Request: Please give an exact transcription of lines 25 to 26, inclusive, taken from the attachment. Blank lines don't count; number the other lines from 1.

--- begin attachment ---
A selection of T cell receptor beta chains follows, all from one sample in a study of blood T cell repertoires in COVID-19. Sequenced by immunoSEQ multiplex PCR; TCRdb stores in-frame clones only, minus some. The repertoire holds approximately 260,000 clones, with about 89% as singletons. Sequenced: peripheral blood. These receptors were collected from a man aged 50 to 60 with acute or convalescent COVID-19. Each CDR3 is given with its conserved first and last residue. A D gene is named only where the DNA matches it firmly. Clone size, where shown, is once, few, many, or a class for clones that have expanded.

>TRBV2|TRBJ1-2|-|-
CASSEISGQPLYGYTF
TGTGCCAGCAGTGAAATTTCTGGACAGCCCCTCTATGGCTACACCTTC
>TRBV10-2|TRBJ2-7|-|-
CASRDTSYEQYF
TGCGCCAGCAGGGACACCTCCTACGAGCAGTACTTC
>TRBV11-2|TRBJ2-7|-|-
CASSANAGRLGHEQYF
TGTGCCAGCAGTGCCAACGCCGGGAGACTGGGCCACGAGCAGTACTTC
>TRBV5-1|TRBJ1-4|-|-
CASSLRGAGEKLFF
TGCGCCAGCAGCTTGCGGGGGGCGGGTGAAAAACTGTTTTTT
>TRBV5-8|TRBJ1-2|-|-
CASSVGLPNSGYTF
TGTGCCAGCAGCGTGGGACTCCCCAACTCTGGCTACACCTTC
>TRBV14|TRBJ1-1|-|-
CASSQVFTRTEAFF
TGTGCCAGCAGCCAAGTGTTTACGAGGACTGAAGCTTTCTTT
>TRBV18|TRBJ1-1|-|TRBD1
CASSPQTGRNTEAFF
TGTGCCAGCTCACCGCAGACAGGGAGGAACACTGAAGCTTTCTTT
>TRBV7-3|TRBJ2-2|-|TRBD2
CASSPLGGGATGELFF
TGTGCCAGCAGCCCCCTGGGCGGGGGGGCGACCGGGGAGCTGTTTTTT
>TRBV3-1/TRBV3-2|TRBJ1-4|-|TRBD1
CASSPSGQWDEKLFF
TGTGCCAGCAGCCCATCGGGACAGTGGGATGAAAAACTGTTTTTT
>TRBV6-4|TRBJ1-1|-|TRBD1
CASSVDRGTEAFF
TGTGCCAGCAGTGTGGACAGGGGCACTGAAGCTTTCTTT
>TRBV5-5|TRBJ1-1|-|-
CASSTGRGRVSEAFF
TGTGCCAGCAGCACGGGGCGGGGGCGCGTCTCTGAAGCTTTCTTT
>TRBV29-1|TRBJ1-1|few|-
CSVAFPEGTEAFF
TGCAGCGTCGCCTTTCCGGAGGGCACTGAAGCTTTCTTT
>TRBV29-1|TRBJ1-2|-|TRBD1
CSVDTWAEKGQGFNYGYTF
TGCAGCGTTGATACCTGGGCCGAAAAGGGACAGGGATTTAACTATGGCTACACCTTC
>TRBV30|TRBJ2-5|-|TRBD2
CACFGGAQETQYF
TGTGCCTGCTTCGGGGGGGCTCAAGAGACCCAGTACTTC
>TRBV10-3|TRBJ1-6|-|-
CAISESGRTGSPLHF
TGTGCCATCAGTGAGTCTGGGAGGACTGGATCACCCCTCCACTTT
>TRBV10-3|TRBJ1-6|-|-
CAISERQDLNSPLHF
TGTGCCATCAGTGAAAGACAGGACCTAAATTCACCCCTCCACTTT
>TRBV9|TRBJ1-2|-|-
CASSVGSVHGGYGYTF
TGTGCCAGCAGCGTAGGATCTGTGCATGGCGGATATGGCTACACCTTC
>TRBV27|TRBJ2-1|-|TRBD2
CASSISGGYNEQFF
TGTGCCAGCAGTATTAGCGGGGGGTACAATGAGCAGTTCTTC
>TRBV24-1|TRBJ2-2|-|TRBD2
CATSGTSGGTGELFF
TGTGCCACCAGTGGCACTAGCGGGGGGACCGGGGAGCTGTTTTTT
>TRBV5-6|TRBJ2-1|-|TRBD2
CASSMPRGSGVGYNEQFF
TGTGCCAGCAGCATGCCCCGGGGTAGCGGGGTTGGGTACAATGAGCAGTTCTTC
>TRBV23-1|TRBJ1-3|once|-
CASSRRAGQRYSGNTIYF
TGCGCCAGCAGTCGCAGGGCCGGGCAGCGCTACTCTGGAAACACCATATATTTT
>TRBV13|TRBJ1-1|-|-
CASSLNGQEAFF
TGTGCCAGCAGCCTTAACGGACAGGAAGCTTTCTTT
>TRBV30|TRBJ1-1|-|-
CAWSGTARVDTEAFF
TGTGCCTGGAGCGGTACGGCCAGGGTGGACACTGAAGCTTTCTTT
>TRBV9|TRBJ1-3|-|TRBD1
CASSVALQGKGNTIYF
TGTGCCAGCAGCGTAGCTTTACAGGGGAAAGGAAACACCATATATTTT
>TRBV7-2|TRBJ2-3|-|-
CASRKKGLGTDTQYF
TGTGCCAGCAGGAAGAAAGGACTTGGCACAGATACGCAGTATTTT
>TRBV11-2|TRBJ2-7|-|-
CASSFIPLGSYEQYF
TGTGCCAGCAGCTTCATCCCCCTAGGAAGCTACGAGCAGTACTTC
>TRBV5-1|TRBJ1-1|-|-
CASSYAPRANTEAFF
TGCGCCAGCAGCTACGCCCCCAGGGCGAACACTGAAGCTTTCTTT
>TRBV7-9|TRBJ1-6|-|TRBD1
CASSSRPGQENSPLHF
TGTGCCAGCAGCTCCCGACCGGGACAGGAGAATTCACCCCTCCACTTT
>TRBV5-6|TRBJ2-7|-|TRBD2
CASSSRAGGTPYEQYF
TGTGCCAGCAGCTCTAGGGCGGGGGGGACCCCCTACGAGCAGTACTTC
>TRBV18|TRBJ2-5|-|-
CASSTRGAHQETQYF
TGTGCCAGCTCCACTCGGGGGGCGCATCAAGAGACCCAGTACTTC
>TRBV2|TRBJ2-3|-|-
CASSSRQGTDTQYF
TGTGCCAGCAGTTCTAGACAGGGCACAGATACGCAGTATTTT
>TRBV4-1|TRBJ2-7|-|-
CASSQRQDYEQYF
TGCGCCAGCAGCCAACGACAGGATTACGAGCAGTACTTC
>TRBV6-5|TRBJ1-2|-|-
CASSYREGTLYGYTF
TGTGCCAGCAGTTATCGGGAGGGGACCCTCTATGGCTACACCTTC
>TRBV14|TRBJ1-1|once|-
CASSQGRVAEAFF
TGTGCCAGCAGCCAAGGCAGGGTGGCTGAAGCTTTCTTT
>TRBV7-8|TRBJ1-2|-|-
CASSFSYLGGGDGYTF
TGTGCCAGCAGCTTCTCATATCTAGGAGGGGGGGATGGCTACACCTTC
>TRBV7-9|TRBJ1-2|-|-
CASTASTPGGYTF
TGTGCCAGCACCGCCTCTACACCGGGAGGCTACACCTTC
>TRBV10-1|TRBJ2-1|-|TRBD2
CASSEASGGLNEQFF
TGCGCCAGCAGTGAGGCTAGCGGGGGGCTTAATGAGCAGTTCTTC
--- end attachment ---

TGTGCCAGCAGCCCCCTGGGCGGGGGGGCGACCGGGGAGCTGTTTTTT
>TRBV3-1/TRBV3-2|TRBJ1-4|-|TRBD1